Yet the Cuban reception to Hughes was not limited to correspondence that commented on his poetry. For example, letters from Afro-Cuban women illustrate the ways romantic feelings infused their desire to connect with the attractive man from another part of the African diaspora. A few weeks after Hughes’s 1930 visit, Caruca Alvarez, a woman living in Havana who described herself as a “romantic,” wrote Urrutia in an effort to obtain the Blues Poet’s address in the U.S. “As one of the first admirers of his race and as a Cuban woman, I would very much like to be Langston’s spiritual friend,” Alvarez wrote.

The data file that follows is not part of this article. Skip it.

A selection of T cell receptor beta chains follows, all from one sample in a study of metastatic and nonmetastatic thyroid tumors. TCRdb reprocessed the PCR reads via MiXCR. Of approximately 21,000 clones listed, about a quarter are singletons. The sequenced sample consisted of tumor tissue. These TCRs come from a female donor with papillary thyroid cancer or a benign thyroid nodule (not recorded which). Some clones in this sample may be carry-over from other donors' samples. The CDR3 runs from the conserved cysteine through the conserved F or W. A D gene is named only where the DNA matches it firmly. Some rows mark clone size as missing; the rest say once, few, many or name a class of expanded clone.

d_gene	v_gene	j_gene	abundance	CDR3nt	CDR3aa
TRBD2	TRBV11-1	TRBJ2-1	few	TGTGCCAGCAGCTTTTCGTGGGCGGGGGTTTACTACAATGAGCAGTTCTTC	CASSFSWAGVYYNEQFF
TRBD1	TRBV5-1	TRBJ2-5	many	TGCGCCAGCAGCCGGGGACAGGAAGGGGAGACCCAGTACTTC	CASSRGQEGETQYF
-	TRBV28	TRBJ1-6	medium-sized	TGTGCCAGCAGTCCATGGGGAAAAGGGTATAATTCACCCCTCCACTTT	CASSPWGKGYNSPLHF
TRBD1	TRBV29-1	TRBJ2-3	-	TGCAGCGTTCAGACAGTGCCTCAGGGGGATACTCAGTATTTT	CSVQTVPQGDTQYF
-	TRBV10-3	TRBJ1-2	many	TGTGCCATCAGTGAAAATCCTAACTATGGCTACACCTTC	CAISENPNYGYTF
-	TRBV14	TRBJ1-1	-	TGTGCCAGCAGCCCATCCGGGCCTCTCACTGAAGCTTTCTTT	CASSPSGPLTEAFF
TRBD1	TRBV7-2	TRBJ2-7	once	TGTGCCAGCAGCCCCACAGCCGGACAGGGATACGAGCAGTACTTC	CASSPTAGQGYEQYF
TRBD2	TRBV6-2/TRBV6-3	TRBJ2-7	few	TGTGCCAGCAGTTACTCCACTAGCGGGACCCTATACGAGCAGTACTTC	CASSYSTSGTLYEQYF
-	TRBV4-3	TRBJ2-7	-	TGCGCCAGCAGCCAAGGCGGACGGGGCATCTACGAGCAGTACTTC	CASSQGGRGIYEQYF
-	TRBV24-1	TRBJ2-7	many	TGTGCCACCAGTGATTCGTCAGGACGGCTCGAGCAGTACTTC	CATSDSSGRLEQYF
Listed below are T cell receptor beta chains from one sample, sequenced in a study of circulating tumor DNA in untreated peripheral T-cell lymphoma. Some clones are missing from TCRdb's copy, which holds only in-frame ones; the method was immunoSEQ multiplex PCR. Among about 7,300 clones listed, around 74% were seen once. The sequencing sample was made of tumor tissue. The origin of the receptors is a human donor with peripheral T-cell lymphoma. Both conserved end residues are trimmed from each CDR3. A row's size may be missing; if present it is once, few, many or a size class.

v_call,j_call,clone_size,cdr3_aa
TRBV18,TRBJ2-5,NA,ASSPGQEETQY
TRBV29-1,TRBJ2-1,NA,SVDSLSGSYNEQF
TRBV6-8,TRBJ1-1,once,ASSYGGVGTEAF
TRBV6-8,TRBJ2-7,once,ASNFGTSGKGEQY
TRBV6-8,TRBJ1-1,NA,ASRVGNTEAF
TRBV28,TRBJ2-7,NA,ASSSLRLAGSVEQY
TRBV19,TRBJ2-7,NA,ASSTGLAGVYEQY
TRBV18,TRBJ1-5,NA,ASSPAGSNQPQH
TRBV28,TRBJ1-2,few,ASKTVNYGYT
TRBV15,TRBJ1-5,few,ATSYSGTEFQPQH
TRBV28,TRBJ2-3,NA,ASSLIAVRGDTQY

A more aggressive series of communications came from Fara Crespo, another one of the Blues Poet’s female “admirers” who hoped to be his “friend.” Soon after Hughes’ departure from Cuba, Crespo wrote to express her admiration for the “poet of the ‘spirituals,’” as she called him, and to make a request. “I, a young Cuban woman admirer of one who is brave enough to exclaim: I want to be truly black, would like to be able to call myself the friend of the poet Langston Hughes!” Like Alvarez, Crespo was drawn to Hughes’s explicit identification with blackness, citing a public interview Guillén conducted with Hughes, in which he stated, “I want to be truly black.” Yet, her attractions ran deeper. While acknowledging the boldness of her explicit request to ask for the “friendship of a man,” she felt confident that Hughes would not be turned off because he “belong[ed] to this modern era free of all forms of prejudice and marked by material, intellectual, and moral freedom.” Indeed, Crespo fashioned herself as a woman of the modern era. “When you arrived in Havana you attracted my attention,” Crespo wrote, “because you were what I had been looking for and for this reason I write you with the hope of having [you] as a true friend.”